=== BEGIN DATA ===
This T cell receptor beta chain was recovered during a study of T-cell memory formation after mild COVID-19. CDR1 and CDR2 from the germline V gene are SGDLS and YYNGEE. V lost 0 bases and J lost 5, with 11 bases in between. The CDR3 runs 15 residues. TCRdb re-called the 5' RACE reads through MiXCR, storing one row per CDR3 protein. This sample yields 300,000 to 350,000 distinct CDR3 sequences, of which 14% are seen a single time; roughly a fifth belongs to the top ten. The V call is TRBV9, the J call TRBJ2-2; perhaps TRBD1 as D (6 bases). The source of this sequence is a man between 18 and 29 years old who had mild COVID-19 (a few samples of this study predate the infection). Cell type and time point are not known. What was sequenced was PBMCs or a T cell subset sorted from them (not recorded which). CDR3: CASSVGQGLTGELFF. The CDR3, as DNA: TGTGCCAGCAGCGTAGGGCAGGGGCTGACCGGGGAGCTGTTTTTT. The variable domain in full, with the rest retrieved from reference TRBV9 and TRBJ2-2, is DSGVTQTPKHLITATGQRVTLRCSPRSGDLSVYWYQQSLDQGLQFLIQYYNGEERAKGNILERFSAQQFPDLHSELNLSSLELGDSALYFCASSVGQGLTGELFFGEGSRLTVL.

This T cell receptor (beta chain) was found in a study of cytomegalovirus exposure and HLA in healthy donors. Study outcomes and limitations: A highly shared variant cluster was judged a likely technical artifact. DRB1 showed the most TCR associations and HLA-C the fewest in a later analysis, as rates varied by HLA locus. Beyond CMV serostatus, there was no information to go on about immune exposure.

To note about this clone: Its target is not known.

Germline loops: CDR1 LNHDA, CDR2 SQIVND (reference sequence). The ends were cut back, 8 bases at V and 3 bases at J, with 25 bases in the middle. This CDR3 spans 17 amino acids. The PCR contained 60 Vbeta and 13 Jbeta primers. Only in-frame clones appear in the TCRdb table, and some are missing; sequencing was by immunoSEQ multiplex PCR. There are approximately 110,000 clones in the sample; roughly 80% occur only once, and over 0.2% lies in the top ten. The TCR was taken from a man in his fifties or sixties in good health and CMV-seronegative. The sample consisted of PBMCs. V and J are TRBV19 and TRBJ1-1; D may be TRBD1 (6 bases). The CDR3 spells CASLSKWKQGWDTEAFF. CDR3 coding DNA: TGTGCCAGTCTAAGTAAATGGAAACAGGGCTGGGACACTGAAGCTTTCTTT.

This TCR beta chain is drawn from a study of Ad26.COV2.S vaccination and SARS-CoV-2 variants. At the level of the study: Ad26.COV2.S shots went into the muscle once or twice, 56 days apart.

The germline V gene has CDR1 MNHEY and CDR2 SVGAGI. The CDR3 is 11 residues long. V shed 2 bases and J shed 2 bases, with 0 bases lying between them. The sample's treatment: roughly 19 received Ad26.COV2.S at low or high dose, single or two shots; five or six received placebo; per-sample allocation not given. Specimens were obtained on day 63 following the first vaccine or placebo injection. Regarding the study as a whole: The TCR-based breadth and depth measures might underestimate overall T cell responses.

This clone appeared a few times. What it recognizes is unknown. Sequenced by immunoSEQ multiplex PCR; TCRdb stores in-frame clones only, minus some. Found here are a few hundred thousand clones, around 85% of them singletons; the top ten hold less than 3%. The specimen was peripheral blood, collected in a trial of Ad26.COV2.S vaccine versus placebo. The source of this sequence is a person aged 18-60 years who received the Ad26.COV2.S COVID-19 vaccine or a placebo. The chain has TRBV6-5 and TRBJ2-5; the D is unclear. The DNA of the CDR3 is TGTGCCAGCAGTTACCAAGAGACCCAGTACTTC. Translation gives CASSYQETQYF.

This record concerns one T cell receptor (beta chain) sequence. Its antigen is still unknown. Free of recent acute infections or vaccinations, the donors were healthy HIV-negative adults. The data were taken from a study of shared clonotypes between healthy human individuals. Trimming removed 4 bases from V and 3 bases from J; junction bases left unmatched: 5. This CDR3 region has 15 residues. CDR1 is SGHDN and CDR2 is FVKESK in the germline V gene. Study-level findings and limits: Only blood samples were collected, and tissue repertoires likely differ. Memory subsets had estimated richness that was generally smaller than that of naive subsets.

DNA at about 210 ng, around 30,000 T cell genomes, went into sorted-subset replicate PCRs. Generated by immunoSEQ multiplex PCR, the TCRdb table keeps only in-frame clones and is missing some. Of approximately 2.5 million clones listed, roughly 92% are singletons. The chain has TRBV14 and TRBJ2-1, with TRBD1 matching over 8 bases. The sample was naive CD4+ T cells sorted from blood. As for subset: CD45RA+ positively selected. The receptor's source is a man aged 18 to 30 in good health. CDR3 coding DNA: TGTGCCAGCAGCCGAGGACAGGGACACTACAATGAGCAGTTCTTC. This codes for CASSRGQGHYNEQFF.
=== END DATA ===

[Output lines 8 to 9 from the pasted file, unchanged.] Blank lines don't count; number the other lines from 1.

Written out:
This record concerns one T cell receptor (beta chain) sequence. Its antigen is still unknown. Free of recent acute infections or vaccinations, the donors were healthy HIV-negative adults. The data were taken from a study of shared clonotypes between healthy human individuals. Trimming removed 4 bases from V and 3 bases from J; junction bases left unmatched: 5. This CDR3 region has 15 residues. CDR1 is SGHDN and CDR2 is FVKESK in the germline V gene. Study-level findings and limits: Only blood samples were collected, and tissue repertoires likely differ. Memory subsets had estimated richness that was generally smaller than that of naive subsets.

DNA at about 210 ng, around 30,000 T cell genomes, went into sorted-subset replicate PCRs. Generated by immunoSEQ multiplex PCR, the TCRdb table keeps only in-frame clones and is missing some. Of approximately 2.5 million clones listed, roughly 92% are singletons. The chain has TRBV14 and TRBJ2-1, with TRBD1 matching over 8 bases. The sample was naive CD4+ T cells sorted from blood. As for subset: CD45RA+ positively selected. The receptor's source is a man aged 18 to 30 in good health. CDR3 coding DNA: TGTGCCAGCAGCCGAGGACAGGGACACTACAATGAGCAGTTCTTC. This codes for CASSRGQGHYNEQFF.